Ludmilla Elisabeth of Schwarzburg-Rudolstadt
|Born||7 April 1640|
|Died||12 March 1672 (aged 31)|
|Noble family||House of Schwarzburg|
|Father||Louis Günther I, Count of Schwarzburg-Rudolstadt|
|Mother||Emilie of Oldenburg-Delmenhorst|
Ludmilla Elisabeth of Schwarzburg-Rudolstadt (also Ludomilla or Ludämilie; 7 April 1640 – 12 March 1672 in Rudolstadt) was a German noblewoman and a hymn poet. She was a Countess of Schwarzburg-Rudolstadt by birth.
Ludmilla Elizabeth was a daughter of Count Louis Günther I of Schwarzburg-Rudolstadt and his wife Countess Emilie of Oldenburg-Delmenhorst. Her father died in 1646 and she was raised in a strictly Protestant fashion by her mother.
Ludmilla had talents for the arts and sciences. She lived with her mother at Friedensburg Castle. Her sister-in-law Emilie Juliana inspired her to write hymns. She was also influenced by Ahasverus Fritsch, who later became the Chancellor of her brother Albert Anton.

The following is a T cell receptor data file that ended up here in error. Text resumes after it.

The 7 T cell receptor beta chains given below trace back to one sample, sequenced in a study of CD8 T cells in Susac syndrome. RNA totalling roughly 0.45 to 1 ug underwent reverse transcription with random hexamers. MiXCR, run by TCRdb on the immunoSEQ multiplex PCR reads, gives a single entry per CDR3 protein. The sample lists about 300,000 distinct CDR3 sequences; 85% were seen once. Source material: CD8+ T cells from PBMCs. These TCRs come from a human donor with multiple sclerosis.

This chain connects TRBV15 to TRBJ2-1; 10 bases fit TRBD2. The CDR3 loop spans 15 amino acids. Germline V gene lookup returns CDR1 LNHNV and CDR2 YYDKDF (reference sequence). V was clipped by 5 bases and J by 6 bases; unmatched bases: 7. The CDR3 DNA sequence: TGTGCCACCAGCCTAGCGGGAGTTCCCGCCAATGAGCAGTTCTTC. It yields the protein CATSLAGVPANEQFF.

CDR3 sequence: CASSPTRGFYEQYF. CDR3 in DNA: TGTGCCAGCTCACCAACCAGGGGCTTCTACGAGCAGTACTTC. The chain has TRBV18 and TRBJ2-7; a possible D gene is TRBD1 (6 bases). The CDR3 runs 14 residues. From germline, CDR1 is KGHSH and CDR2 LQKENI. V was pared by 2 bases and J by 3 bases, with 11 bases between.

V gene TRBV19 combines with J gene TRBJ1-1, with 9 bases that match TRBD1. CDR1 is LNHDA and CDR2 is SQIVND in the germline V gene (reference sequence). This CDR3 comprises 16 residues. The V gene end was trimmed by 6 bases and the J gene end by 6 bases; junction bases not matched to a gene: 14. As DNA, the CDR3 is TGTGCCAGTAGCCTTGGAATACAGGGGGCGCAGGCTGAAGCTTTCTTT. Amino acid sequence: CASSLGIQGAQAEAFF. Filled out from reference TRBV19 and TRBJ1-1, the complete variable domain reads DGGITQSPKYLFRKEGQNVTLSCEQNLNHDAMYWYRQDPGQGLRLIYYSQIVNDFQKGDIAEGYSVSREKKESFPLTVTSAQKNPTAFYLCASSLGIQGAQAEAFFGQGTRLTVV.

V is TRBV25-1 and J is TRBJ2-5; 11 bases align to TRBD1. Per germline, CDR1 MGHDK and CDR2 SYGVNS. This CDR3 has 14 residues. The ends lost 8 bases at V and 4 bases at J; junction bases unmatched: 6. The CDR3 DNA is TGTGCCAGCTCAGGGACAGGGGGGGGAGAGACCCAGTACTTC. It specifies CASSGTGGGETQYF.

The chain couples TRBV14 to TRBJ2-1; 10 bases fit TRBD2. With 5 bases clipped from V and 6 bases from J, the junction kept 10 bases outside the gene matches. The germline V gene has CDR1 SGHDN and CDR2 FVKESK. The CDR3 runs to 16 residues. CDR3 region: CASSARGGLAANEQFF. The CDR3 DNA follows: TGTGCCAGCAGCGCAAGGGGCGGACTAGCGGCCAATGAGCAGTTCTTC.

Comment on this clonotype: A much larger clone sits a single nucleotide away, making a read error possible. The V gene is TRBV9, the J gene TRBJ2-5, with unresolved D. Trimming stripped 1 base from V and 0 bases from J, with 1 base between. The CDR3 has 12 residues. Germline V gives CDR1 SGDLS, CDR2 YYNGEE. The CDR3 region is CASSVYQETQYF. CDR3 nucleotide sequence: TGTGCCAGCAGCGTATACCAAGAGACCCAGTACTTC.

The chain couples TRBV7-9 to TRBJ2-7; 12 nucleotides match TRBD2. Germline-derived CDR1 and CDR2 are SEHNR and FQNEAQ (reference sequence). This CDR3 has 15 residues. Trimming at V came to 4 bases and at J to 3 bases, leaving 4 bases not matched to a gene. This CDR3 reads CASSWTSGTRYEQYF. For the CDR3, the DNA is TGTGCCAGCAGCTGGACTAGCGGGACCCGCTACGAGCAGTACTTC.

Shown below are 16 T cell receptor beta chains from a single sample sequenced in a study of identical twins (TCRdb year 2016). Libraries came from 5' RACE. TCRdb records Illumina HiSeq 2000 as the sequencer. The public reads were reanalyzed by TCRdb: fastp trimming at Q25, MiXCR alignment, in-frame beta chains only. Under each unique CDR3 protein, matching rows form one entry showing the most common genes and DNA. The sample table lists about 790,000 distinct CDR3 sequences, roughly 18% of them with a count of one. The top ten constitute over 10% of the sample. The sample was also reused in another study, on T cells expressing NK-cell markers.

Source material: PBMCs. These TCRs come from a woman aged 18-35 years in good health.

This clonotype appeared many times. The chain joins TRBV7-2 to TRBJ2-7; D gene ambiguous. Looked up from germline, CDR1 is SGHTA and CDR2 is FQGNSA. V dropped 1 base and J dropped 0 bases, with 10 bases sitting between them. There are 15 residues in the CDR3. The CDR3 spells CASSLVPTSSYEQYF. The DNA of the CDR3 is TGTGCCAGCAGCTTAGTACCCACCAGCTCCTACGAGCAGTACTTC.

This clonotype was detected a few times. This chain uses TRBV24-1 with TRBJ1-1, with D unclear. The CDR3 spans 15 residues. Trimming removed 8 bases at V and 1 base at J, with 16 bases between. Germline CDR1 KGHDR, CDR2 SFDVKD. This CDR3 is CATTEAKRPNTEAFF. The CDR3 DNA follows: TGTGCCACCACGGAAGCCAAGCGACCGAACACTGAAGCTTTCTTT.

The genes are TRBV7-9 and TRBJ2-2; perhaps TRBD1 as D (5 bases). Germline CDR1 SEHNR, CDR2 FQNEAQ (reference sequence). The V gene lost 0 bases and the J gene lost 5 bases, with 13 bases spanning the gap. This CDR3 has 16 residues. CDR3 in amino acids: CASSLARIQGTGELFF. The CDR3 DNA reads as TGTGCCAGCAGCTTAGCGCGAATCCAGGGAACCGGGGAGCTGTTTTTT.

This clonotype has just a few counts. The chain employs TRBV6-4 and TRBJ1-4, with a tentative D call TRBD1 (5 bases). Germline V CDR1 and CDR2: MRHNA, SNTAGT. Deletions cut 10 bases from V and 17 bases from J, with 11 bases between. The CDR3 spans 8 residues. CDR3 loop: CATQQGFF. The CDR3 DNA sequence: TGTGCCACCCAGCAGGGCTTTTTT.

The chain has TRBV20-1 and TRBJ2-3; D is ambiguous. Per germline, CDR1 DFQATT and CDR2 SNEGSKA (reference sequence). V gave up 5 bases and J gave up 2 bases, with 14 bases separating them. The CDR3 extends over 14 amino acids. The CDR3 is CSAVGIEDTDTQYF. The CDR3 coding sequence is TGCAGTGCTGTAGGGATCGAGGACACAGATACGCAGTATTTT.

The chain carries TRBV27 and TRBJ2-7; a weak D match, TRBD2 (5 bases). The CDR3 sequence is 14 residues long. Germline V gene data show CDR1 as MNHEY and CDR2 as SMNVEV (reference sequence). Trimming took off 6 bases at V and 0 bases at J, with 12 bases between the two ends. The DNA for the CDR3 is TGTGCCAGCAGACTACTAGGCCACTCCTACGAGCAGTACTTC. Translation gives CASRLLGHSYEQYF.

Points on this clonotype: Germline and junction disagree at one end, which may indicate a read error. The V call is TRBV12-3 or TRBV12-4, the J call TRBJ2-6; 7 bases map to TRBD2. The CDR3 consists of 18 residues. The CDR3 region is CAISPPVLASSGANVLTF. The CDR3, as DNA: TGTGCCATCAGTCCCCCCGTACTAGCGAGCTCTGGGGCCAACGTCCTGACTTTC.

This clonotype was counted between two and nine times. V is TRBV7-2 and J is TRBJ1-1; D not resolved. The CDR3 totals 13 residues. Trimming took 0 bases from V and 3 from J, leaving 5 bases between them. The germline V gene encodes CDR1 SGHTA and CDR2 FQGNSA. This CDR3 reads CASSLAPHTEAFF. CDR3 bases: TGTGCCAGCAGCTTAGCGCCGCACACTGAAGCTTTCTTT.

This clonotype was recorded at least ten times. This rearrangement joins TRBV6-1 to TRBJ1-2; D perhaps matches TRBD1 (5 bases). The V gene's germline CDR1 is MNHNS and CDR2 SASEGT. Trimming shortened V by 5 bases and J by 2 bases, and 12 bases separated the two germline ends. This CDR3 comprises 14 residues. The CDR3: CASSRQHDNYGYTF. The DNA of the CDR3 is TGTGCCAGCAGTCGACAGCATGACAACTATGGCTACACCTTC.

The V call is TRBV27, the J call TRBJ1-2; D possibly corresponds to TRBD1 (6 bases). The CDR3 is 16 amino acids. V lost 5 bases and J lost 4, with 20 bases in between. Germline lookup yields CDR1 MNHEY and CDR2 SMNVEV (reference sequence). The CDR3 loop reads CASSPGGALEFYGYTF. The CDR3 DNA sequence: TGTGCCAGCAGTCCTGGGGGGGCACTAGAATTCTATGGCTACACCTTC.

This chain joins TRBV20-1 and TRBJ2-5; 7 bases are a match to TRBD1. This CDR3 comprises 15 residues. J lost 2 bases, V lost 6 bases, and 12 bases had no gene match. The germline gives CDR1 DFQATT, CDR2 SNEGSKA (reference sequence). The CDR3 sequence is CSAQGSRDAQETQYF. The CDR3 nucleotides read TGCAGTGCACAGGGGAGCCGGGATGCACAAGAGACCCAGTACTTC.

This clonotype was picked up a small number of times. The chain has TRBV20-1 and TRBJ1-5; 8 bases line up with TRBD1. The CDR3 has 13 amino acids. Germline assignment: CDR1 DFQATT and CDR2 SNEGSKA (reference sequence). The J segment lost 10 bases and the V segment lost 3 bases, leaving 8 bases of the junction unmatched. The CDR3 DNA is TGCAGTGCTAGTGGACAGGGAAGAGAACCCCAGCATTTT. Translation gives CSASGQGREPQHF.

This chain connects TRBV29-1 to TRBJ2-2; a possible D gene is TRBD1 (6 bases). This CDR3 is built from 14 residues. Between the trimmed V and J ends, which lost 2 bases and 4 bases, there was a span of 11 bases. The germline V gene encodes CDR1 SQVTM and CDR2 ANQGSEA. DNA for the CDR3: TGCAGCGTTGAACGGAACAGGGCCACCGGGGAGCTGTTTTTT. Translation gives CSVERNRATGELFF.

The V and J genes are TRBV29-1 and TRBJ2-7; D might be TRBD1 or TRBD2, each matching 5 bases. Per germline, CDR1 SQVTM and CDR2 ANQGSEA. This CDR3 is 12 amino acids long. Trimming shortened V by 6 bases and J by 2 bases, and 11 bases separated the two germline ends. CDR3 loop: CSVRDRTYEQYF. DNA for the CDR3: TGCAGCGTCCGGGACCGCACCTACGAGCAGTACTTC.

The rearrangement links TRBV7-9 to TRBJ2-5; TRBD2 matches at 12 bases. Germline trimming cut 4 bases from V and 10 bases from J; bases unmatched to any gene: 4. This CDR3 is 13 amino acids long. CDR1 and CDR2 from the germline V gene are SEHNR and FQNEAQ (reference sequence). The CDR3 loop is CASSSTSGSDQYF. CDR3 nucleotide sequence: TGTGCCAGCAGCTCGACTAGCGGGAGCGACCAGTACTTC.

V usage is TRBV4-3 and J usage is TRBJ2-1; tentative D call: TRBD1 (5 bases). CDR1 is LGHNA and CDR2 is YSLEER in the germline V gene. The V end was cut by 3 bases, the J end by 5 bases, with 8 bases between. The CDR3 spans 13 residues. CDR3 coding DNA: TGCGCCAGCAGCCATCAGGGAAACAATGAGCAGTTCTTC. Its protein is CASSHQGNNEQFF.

After her mother died in 1670, Ludmilla and her three sisters moved to their brother's residence in Rudolstadt. In 1671, she was engaged to Count Christian William I of Schwarzburg-Sondershausen. However, before she could marry, Lumilla and two of her sisters died during a measles epidemic in 1672.
Her hymns were published in Rudolstadt in 1687 under the title Die Stimme der Freundin, d. i. Geistliche Lieder, welche aus brünstiger und biß ans Ende beharrter Jesusliebe verfertigt und gebraucht Weiland die Hochgebohrne Gräfin und Fräulein Ludämilia Elisabeth, Gräfin und Fräulein zu Schwartzburg und Hohensteins Christseligen Andenckens ("The voice of a friend, i.e. spiritual songs in memory of the Honourable Ludämilia Elizabeth, Countess of Schwarzburg and Baroness of Hohenstein, who fervently and persistently loved Jesus, her Saviour"). Her hymn "Jesus, Jesus, nichts als Jesu" was translated as "Jesus, Jesus, Only Jesus".
- Bernhard Anemüller (1884), "Ludämilie Elisabeth, Prinzessin von Schwarzburg-Rudolstadt", Allgemeine Deutsche Biographie (ADB) (in German), vol. 19, Leipzig: Duncker & Humblot, pp. 365–367